Although in some embodiments all processing facilities include the capability for using mobile devices 222, in other embodiments not all the processing facilities are configured to use mobile devices 222. However, even facilities that are not configured to provide operational information to supervisors over mobile devices 222 can include an IDS 216 that is configured to collect shipping data from all the Mail Processing Equipment 218 and provide shipping data to the OAS server 212 for use by other facilities.

The general configuration of each processing facility may be similar. However, more typically the operations and/or equipment of each processing facility is at least somewhat different than other facilities. For example, the amount of processing equipment (MPE) 218, access point systems 220, and mobile devices 222 at each facility can depend on such criteria as the number of items the facility processes, particular jobs that are performed at the facility, the number of supervisors requiring mobile devices, and other operational related criteria. In an exemplary embodiment, illustrated in FIG. 2, Facility 1 includes three MPEs 218 and two access point systems 220, where each access point system 220 is in wireless communication with one mobile device 222. Facility 2 is similarly configured as Facility 1 but includes only with two MPEs 218, Facility N includes two MPEs 218 and one access point system 220, which is in wireless communication with three mobile devices 222.

FIG. 3 is a diagram of a mobile device 222 that includes a display 305. A user interface screen 310 on the display 302 can present operational information. The mobile device 222 includes a control panel 315 that allows various information to be input into the mobile device 222, permitting a user to view desired data or send information to the access point system 220 and allowing two way communication between the supervisor and the OAS server 212. Based on operational needs, the mobile device 222 can be configured to display any of the data accessible to the OAS server 212, including shipping data from an individual facility or any other mail processing facility in communication with the OAS server 212, TACS 228, or the MPE Watch File 226. In some embodiments, the mobile device 222 is preconfigured to provide certain operational data. In some embodiments, the mobile device 222 can request specific data from the OAS server 212, or request that specific data from the OAS server 212 be provided on a periodic basis (e.g., every five minutes).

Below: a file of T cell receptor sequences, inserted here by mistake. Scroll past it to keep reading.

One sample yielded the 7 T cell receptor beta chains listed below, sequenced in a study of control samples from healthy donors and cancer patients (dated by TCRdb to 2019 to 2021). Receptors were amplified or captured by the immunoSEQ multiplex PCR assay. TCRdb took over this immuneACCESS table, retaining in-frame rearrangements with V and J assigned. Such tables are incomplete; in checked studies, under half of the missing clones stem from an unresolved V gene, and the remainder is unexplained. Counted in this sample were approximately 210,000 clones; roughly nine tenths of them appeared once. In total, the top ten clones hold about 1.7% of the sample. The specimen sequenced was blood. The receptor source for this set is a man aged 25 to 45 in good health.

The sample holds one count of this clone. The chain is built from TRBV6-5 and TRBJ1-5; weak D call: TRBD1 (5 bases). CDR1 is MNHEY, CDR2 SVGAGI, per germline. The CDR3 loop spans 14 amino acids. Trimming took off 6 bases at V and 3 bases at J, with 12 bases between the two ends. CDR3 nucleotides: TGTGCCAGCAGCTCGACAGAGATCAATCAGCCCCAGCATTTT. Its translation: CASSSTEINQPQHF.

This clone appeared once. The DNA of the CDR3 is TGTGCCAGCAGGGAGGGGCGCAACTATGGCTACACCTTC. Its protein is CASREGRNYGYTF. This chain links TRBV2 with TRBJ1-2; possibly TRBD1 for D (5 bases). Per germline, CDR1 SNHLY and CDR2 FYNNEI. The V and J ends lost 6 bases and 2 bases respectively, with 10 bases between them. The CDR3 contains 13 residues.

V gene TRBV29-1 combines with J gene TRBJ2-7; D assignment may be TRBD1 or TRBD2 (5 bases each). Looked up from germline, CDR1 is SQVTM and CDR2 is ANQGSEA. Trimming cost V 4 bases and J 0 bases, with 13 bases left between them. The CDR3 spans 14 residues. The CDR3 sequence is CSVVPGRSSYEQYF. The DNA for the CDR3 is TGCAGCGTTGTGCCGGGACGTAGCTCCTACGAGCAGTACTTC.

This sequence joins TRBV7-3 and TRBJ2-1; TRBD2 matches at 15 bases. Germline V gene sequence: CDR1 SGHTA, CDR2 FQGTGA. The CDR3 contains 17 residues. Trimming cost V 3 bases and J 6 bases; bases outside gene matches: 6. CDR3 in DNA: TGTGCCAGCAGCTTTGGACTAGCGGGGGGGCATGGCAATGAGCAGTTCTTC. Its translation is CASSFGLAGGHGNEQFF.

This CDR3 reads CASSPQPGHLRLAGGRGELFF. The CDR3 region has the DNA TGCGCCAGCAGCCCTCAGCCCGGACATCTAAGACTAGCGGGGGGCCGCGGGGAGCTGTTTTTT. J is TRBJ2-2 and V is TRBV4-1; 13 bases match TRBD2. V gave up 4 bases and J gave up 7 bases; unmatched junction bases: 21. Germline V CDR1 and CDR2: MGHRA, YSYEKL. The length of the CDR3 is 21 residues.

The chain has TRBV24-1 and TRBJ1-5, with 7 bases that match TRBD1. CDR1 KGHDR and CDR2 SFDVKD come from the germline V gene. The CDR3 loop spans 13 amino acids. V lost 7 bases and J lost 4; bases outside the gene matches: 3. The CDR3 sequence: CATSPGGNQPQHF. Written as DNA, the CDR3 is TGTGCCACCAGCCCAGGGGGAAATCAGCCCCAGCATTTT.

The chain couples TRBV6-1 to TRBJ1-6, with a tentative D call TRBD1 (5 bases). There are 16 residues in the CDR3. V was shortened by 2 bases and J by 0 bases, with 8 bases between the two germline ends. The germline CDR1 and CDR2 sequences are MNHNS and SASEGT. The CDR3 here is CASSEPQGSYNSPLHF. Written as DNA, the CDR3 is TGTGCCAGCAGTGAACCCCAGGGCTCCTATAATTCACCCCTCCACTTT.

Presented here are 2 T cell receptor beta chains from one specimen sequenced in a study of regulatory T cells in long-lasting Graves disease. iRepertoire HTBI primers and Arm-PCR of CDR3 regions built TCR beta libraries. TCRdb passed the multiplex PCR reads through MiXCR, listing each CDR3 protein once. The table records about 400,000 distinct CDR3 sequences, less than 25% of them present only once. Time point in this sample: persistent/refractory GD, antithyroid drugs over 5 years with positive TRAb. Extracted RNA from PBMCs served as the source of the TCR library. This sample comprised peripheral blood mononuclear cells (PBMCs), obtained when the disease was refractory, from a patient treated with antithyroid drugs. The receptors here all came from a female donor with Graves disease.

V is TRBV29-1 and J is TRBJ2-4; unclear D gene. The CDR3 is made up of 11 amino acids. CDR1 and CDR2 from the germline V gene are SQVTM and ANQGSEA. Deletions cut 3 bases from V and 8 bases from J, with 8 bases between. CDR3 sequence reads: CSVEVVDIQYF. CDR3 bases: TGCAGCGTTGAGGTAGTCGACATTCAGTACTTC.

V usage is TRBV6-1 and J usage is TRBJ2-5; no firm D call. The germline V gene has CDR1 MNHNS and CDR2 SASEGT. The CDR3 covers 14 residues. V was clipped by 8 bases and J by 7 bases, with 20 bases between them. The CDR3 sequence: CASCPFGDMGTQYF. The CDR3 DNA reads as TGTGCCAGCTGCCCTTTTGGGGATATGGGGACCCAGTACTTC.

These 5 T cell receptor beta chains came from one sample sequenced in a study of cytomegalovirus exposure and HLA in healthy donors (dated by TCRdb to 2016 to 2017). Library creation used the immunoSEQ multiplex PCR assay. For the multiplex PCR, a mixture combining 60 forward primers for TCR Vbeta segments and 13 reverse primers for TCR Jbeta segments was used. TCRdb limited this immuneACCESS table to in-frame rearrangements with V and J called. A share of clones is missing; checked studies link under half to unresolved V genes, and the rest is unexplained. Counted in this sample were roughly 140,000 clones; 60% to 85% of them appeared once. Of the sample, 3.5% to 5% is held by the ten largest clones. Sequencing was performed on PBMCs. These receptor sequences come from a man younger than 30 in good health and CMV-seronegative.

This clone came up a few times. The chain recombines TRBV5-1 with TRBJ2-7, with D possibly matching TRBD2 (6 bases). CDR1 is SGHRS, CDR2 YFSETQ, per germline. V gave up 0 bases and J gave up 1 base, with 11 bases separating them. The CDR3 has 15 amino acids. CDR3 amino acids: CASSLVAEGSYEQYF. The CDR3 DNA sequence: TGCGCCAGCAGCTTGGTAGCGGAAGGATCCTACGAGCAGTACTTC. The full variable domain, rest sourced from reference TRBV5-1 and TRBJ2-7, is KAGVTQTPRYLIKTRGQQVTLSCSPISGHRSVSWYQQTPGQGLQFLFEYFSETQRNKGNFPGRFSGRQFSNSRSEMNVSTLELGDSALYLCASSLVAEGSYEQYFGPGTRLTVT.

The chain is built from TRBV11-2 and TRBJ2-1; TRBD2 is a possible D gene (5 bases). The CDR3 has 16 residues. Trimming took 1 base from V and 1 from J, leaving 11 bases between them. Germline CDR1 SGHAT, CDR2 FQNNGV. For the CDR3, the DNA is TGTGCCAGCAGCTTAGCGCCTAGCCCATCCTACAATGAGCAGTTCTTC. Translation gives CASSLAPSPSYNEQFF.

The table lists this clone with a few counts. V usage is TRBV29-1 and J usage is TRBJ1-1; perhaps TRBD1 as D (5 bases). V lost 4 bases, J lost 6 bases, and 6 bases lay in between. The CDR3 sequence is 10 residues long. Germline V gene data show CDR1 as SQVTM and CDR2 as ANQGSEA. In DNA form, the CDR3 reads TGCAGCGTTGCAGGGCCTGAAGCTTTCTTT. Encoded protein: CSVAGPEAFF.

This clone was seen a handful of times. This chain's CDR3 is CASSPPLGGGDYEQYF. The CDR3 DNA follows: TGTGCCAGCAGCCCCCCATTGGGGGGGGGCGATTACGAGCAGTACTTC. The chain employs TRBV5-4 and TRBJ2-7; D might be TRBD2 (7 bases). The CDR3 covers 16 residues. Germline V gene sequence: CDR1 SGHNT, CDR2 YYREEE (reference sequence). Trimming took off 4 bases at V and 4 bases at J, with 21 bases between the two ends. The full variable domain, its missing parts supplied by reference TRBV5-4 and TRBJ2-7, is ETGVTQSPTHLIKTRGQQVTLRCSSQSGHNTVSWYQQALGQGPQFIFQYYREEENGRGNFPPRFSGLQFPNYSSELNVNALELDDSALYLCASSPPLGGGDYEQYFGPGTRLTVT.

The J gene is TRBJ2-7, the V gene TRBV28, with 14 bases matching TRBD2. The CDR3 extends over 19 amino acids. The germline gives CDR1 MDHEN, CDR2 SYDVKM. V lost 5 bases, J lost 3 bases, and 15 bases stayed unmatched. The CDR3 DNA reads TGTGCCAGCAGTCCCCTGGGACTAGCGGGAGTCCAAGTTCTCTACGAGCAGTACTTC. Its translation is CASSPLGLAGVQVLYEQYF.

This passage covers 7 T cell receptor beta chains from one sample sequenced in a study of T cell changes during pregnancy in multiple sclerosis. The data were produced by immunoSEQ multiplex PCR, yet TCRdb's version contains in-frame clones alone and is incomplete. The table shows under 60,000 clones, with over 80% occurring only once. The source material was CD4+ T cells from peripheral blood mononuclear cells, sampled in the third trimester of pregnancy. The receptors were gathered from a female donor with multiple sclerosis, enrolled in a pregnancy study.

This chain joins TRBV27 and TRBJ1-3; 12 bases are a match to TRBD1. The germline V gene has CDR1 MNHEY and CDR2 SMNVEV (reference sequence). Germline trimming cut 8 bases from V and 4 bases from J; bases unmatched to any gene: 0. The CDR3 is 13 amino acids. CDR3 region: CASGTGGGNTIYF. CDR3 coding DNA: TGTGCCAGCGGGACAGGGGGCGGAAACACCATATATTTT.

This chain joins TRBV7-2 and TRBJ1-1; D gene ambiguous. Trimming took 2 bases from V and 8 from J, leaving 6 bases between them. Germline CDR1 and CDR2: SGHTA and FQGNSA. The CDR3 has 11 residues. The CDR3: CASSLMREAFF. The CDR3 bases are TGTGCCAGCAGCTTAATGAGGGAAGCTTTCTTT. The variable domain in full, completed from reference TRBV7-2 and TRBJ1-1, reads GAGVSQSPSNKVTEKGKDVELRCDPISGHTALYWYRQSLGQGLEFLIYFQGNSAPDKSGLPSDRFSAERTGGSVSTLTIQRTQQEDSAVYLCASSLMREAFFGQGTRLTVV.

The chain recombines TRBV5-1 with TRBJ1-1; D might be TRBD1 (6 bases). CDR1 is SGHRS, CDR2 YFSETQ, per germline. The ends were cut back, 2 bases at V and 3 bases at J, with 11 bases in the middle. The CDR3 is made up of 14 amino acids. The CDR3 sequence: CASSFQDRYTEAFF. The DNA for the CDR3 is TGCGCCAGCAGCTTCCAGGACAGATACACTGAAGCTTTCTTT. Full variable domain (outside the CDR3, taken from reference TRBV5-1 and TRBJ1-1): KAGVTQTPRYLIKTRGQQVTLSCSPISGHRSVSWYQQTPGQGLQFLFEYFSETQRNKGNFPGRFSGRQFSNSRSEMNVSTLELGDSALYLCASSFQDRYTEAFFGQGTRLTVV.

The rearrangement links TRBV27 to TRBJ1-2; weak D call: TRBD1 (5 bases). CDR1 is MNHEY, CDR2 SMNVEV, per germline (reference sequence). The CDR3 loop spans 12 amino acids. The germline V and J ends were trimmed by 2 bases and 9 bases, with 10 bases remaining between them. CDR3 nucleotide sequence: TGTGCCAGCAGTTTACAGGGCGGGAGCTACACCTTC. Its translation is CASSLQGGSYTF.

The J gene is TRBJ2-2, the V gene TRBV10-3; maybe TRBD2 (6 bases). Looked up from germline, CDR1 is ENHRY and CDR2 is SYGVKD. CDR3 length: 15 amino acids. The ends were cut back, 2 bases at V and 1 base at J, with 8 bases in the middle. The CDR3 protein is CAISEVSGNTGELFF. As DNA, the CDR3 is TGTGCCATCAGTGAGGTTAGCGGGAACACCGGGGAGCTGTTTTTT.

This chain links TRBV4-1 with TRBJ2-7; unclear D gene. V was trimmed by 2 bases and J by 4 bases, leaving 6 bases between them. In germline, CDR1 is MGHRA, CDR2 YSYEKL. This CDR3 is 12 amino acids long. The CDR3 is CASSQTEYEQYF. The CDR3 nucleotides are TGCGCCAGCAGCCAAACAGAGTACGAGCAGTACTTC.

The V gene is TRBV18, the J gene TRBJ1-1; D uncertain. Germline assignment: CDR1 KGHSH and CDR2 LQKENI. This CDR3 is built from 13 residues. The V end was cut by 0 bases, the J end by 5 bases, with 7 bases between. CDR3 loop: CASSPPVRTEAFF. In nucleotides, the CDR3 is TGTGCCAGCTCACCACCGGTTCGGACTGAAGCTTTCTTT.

The mobile device 222 can be configured with a variety of user interface display screens to effectively display the desired operational data. In one example, the data collected from US Postal Service mail processing equipment includes the amount of mail destined for a ZIP code. The item volume for a particular ZIP code is collected from the sorting machines at each facility and sent to the Integrated Data System 216. The OAS consolidates this data from each separate processing facility, determines the total amount of mail destined for a particular ZIP code, and provides this operational data to the supervisor via the mobile device.

The OAS server 212 communicates with the IDS 216 at each processing facility to copy the mail piece data for all the outgoing mail processes (for example, including outgoing mail counts and destination data). The mail piece data for all the mail processing facilities is sent to the OAS server 212 where it is consolidated, and cumulative mail information is determined, and further processed according to established service standards. In this way, the time that mail should be arriving at the next processing facility may be determined. In other words, service standards are established for how long it should take an item, e.g., a piece of mail, to get from the origin (incoming) ZIP code to the destination ZIP Code, for example, 1, 2 or 3 days. OAS server 212 then sends cumulative incoming mail counts out to OAS components 230 at the appropriate districts and processing facilities. At each processing facility, the information is received from the OAS server 212 by the OAS component 230. The system is highly configurable to display whatever information is of importance to a supervisor. Desired information is communicated from the OAS component 230 to the access point system 220, and then communicated to the mobile unit 222 via a wireless link.

FIG. 3 also illustrates one example of a user interface 310 configured to show information relating to mail having certain operational codes, in this case outgoing primary and secondary mail pieces (Op codes 271, 891, and 892) on a display 305. As illustrated in FIG. 3, the mobile device 222 can be configured to receive and display a screen message every 5 minutes (or in some other desired increment) that indicates the current cumulative mail volume destined for the particular facility for that day (SS1 Inbound Volume), and the cumulative mail volume destined for the facility for the next day (SS2 Inbound Volume), the following day, and the day after that (SS3 Inbound Volume) for the different operational codes. In another example, an option on the user interface can be selectable to display the amount of mail for U.S. Postal Operational Codes 271 (DBCS/DIOSS OSS Outgoing Primary Mail), Operational Code 891 (DBCS/DIOSS BCS Outgoing Primary Mail), or Operational Code 892 (DBCS/DIOSS BCS Outgoing Secondary Mail).